The Cultural Gutter

taking the dumb out of fandom

"We are all in the gutter, but some of us are looking at the stars." -- Oscar Wilde

“Prague Museum of Medieval Torture Instruments”

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At Teleport City, The Gutter’s Own Keith Allison has a gallery of photographs from Prague’s Museum Of Medieval Torture Instruments.

Monsters of the Fifteenth Century

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A gallery of colorful monsters from a Fifteenth Century book of hours.

“‘We Have Always Fought’: Challenging the Women, Cattle and Slaves Narrative”

“It’s easier to tell the same stories everyone else does. There’s no particular shame in it. It’s just that it’s lazy, which is just about the worst possible thing a spec fic writer can be. Oh, and it’s not true.” Kameron Hurley writes about lazy writing, cannibal llamas, female soldiers, and women here. (Thanks, James!)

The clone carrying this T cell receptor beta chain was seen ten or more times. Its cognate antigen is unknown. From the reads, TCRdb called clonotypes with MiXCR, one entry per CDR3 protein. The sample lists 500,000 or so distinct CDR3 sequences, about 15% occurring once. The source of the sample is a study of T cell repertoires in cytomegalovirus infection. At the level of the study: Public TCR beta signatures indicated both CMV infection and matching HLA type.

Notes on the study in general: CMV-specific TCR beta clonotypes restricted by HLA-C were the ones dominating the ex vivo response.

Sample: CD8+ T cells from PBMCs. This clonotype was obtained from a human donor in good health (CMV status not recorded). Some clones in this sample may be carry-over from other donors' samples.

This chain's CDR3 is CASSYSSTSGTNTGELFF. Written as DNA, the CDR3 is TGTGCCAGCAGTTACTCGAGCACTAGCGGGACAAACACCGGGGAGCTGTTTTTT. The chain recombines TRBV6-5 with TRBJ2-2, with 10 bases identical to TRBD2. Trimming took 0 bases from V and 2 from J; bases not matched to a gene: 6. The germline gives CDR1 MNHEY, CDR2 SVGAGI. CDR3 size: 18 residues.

Boy Band Madrigal

Benny Nemerofsky Ramsay performs–as a boy band–the madrigal, “Come again sweet love”  written by John Dowland. (thanks, alex!)

10 Comics I Liked In 2012

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Tales of derring-do! Girl adventurers! Occult mystery! Infernal foes! Secrets revealed! Pirates! Love, loss & betrayal! Intricate art bound in lovely hardcovers! Indie going mainstream! Original creations! It’s been an incredible year for comics. So many good ones that I can’t even begin to claim to know what would be the best comics of 2012. […]

The Dangerous Dead in Notts

The discovery of a skeleton found with metal spikes through its shoulders, heart and ankles, dating from 550-700AD and buried in the ancient minster town of Southwell, Notts, is detailed in a new report.”More at The Telegraph. (via Disinformation)

Jack Kirby’s Collage

Imprint Magazine puts Jack Kirby’s collage in an art history context.

10 Comics I Liked in 2010

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Sometimes it’s easy to forget why I like comics and 2010 was a particularly tough year, in comics and otherwise. But here are 10 that reminded me why I do like them. There’s a lot of crime, anthropomorphic animals, gorgeous art, silly fun, people dealing with things the best they can, and plenty of Greg […]

Christopher Lee is the King of Metal

Christopher Lee conquers Symphonic Metal. Survey his Holy Metal Empire with two promos for Charlemagne, a message from Christopher Lee about the project and some track teasers.